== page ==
Today, for the first time in the 17 months I've had these pills, I remembered them while entering the spiral and took one.
Previously I've always either ridden the anxiety out (painful) or only gotten around to the pills when Susanne suggested them to me mid-crash.
Today I actually remembered myself.

I have no clue what was going on though. I was hanging out, lazily surfing the web when I got some sort of discomfort feelings. Either hunger or nausea, but can't quite tell which… And then it went off: within a few minutes I was starting large wracking heaving sobs. Somewhere along the ride I realized something was happening and first googled for anxiety self help techniques before I realized I have those damn pills right here.

Took a few minutes for them to kick in; I went for a (long overdue) shower and halfway through I went from deep sobs to … nothing … in the space of a single breath.

It is a tough ladder to climb:

  1. recognize the emotions I experience
  2. recognize the emotions when they happen
  3. realize I have tools to deal with them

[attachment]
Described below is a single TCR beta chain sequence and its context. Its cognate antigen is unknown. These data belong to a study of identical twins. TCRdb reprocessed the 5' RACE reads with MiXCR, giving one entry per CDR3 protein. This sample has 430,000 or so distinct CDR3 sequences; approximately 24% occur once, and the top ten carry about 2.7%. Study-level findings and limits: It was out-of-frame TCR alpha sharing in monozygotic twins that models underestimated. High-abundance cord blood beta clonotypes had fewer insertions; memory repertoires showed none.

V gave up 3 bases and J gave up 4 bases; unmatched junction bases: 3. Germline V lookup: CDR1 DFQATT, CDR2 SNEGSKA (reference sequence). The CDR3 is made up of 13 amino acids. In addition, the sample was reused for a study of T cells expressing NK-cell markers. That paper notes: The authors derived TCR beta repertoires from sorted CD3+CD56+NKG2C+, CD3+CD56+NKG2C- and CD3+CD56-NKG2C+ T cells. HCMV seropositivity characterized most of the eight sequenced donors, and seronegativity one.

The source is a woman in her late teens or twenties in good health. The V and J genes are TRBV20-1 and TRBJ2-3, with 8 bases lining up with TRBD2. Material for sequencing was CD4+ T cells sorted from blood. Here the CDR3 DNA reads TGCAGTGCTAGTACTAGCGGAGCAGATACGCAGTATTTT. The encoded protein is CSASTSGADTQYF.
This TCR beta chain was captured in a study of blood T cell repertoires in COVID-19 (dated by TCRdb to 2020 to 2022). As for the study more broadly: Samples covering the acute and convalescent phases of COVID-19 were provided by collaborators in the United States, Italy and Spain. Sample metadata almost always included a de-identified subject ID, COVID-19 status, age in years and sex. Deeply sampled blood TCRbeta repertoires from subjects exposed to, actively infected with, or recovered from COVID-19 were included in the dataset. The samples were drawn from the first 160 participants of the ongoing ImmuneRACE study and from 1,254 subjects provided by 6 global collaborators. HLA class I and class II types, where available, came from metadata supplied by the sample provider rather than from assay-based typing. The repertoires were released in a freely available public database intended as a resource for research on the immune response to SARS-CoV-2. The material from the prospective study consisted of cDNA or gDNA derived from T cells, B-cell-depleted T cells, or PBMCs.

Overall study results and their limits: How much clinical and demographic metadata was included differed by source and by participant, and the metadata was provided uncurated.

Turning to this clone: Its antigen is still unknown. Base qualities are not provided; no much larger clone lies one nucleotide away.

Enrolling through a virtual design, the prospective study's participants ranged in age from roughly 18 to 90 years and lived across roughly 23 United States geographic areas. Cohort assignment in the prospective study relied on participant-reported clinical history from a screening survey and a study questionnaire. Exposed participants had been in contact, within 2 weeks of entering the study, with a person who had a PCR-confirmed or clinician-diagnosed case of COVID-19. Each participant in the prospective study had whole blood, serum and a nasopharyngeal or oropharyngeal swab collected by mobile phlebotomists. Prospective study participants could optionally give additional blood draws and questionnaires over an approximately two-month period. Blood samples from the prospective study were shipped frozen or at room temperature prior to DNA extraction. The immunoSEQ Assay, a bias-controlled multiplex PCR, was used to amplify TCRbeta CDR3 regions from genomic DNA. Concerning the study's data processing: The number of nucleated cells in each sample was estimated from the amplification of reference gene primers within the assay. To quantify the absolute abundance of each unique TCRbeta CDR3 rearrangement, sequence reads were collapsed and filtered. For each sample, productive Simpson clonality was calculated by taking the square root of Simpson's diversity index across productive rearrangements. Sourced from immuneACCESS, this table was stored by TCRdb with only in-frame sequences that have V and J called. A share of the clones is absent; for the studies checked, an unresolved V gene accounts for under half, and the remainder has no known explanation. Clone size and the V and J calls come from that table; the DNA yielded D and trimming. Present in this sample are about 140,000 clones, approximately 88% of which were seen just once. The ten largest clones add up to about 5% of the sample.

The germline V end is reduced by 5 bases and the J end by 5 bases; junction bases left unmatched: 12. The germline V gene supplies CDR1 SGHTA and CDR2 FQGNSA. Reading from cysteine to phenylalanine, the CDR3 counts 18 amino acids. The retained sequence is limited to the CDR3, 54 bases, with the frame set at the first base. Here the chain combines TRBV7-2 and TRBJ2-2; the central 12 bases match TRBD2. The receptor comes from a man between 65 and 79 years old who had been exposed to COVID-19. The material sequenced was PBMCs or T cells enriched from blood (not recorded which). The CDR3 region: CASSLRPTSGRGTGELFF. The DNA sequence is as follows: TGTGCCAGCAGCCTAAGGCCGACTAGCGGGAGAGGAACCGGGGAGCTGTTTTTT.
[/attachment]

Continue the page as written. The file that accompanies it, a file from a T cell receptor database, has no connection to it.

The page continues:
4. realize I have tools to deal with when they happen
I'm sure later stages are on the horizon, but now I'm still struggling somewhere around 3. Sometimes between 2/3 and sometimes between 3/4.

Wednesday, 14 May 2014

Medication adjustment kicks in

Today, two biggish things happened with respect to my depression.

For one thing, my therapy session seemed to penetrate … something. I shed a large load of anxiety there — we spent the session examining sources of my anxiety and discussing the need for me to recognize my own intrinsic worth instead of expecting and depending on external valuation and validation.
Something in all of that clicked (my cynical side wants to say that it was when the therapist told me I have worth: producing an external valuation to use) a little bit, and the rest of the day has been low on anxiety.

For another thing: the grass was pretty. I was walking along the nicely wooded walkway home, and the low sun was streaking across the malls at a very low angle, so that the individual leaves and leafs in the lawn gleamed with a seemingly inner glow. It was so beautiful I just walked along with a soft smile playing on my lips the entire way home.

I cannot remember the last time I just smiled away on my own because I was content and happy in the moment.

Friday, 9 May 2014

Adjusting meds, taking therapy

I have now, on advice from a psychiatrist here, and after checking with the Stockholm internet based psychiatric advice service that taking advice from other psychiatrists is not some sort of horrendous faux pas, increased my dose of fluoxetine: from 20mg to 40mg. Hopefully, this deals with the anxiety and depression issues that have gradually returned since I started medicating about 16 months ago.